The company, which reported last week a pounds 131m loss and omitted its final dividend, is being pressed by its financial advisers, Schroder and NatWest Securities, for a cash call to help repair the damage caused by its disastrous pounds 1bn takeover of the rival Ultramar about three years ago.
Their hand is likely to be strengthened by growing acceptance among Lasmo's key institutional shareholders that it urgently needs an equity injection to cope with a weak oil price and rising US interest rates. The group's debts total about pounds 800m, or 75 per cent of shareholders' funds, and much of this is in US dollars.
Lasmo is set to spend several hundred million pounds over the next two years to develop new fields such as Liverpool Bay, which could push gearing up to about 100 per cent.
Lasmo is raising cash by selling interests in maturing fields, but asset prices have been hit hard by the low oil price. It was forced to cancel the sale of a one-third stake in Markham, the North Sea gas field, last year after failing to find buyers at the pounds 120m asking price. City investors now fear the company will have to sell prime assets if they do not back a deeply discounted rights issue of between pounds 150m and pounds 200m.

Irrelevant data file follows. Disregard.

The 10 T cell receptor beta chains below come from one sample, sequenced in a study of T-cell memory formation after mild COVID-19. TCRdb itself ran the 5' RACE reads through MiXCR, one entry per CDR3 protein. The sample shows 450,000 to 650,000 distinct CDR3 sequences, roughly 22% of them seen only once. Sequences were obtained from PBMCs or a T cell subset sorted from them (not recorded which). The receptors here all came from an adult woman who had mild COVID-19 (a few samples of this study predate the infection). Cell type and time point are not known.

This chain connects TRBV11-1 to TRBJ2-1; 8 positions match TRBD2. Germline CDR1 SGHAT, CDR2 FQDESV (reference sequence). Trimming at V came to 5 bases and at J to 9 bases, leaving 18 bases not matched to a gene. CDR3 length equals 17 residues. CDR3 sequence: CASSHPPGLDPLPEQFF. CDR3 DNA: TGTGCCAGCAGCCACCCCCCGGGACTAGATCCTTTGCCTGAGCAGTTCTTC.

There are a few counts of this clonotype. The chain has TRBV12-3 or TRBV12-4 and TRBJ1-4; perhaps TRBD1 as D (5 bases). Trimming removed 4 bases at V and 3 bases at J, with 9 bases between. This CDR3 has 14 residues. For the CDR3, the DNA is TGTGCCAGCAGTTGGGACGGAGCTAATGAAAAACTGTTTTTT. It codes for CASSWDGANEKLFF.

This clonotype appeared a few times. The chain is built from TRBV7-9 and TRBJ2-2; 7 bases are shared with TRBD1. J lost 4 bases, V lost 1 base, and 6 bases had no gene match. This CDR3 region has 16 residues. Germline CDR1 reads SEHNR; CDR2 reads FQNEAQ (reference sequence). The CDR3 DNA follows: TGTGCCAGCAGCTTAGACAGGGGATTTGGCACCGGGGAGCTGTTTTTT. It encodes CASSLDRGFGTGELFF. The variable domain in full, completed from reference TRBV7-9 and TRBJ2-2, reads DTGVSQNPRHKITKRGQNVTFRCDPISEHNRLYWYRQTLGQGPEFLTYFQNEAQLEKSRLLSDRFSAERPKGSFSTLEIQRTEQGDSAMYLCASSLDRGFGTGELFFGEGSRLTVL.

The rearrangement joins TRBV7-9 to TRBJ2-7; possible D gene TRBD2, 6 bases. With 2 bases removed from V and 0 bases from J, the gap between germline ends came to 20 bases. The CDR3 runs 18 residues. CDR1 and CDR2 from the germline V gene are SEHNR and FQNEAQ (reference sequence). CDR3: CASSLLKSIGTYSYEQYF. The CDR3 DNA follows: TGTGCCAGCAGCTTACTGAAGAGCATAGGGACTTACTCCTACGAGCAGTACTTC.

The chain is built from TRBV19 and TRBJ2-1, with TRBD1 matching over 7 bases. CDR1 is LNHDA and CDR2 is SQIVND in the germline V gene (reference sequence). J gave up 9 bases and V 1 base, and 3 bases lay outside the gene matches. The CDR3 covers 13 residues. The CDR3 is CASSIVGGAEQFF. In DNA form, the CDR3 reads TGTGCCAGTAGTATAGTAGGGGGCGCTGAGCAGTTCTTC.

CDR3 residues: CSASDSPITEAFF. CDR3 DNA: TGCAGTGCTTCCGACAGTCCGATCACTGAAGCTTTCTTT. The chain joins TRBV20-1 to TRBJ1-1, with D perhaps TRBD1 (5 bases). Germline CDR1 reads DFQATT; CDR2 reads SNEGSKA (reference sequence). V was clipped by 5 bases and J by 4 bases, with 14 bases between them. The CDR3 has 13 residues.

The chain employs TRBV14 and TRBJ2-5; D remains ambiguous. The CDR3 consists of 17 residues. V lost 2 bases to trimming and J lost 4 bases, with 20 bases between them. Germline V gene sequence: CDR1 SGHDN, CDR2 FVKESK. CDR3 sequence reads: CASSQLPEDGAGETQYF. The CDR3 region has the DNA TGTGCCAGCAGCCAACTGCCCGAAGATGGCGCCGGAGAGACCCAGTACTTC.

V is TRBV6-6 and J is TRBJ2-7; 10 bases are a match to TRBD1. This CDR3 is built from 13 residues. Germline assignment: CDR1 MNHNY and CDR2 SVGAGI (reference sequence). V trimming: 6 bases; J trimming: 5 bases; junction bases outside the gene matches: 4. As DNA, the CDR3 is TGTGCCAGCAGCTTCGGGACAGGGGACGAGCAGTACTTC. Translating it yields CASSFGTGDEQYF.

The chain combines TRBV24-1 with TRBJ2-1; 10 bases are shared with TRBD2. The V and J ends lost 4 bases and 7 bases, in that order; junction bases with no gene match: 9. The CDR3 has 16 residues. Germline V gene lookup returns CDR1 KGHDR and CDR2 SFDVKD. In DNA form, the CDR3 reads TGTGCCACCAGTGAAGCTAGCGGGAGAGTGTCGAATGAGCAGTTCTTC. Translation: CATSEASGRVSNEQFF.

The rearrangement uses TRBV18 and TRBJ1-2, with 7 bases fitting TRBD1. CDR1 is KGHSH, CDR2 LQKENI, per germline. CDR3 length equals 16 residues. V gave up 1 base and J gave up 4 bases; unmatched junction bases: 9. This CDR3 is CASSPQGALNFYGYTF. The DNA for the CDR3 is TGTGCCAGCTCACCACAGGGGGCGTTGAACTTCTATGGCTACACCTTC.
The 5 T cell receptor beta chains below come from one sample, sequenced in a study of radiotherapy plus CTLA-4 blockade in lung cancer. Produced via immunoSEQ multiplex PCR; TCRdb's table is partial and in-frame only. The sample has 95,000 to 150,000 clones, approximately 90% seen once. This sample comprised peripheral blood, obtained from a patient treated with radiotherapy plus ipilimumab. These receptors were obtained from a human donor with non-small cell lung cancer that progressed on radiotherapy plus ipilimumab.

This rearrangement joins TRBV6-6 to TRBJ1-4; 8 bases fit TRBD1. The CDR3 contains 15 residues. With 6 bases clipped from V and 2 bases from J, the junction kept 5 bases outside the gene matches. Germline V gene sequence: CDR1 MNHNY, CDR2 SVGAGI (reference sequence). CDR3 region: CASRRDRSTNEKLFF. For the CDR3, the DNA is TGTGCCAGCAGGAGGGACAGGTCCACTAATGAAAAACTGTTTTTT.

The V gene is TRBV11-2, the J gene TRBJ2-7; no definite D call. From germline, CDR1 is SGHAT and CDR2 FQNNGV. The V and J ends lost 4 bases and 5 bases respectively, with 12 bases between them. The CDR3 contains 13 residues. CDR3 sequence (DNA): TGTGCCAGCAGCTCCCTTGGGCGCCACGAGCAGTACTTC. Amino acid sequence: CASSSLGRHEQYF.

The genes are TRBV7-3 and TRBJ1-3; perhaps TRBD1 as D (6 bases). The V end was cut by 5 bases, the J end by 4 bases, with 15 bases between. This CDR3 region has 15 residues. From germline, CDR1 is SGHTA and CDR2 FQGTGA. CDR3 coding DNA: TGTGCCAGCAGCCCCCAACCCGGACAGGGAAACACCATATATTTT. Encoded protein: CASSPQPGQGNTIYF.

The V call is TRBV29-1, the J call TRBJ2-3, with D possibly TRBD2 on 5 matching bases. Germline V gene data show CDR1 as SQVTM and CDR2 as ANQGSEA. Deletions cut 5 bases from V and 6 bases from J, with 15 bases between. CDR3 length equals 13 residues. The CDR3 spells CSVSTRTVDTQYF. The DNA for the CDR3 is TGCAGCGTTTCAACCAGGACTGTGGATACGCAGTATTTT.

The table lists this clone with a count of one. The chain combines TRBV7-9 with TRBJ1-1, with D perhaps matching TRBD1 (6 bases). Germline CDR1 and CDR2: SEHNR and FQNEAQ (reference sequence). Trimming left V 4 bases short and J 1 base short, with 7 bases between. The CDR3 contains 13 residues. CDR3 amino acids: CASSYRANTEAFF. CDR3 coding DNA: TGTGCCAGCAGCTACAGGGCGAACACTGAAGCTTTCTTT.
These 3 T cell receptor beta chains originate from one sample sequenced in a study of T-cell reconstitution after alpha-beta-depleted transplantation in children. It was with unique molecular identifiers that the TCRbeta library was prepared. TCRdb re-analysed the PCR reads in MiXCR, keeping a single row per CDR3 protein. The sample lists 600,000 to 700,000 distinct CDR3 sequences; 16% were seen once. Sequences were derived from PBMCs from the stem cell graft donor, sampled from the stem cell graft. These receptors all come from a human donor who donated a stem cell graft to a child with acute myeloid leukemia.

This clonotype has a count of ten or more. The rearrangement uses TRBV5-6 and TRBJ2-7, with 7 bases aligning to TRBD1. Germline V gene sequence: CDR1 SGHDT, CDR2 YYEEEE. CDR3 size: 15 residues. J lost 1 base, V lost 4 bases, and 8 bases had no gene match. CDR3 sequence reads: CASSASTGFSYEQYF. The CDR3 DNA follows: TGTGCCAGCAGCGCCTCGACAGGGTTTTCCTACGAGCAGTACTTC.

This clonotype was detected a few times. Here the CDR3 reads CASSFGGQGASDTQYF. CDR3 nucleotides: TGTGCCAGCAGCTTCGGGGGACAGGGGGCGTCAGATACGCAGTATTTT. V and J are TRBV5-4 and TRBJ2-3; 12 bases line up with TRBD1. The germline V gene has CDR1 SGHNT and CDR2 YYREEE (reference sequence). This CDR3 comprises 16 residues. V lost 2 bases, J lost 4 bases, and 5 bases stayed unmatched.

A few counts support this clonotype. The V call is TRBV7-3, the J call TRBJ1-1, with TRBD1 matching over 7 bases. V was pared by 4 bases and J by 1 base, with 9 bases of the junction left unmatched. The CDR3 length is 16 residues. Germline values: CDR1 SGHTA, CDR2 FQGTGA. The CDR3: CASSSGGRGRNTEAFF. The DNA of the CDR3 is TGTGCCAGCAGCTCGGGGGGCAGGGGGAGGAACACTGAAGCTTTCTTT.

The only thing holding back a cash call is the search for a new chairman - though Lasmo is understood to have told some institutions that an appointment is imminent.
Growing support for the rights issue has been helped by the company's cost-cutting programme, which started after Chris Greentree was ousted by Joe Darby as Lasmo's chief executive last spring.
One blue-chip investor said: 'It won't be the first time that a company's shareholders will have to pay to correct management mistakes. We feel the present management is doing a reasonable job given where they started from.
'We are realistic enough to know that Lasmo has some potentially good assets which require investment and a higher oil price.'
The company's exploration programme in Colombia, one of the world's most promising oil regions, has been dealt a significant blow. Last year it brought in British Petroleum to drill for oil in one of its key blocks, but technical problems forced the project's abandonment. Lasmo's exploration licence in the area has expired.
The company's results were hit by a pounds 120m asset write-off, and there is still some concern that it may be forced into further write-offs if the oil price fails to recover.
The company is again attracting takeover speculation, with Total, the French oil and chemicals group, regarded as a possible bidder. Total is rumoured to be planning a pounds 500m rights issue for the takeover.Reuse content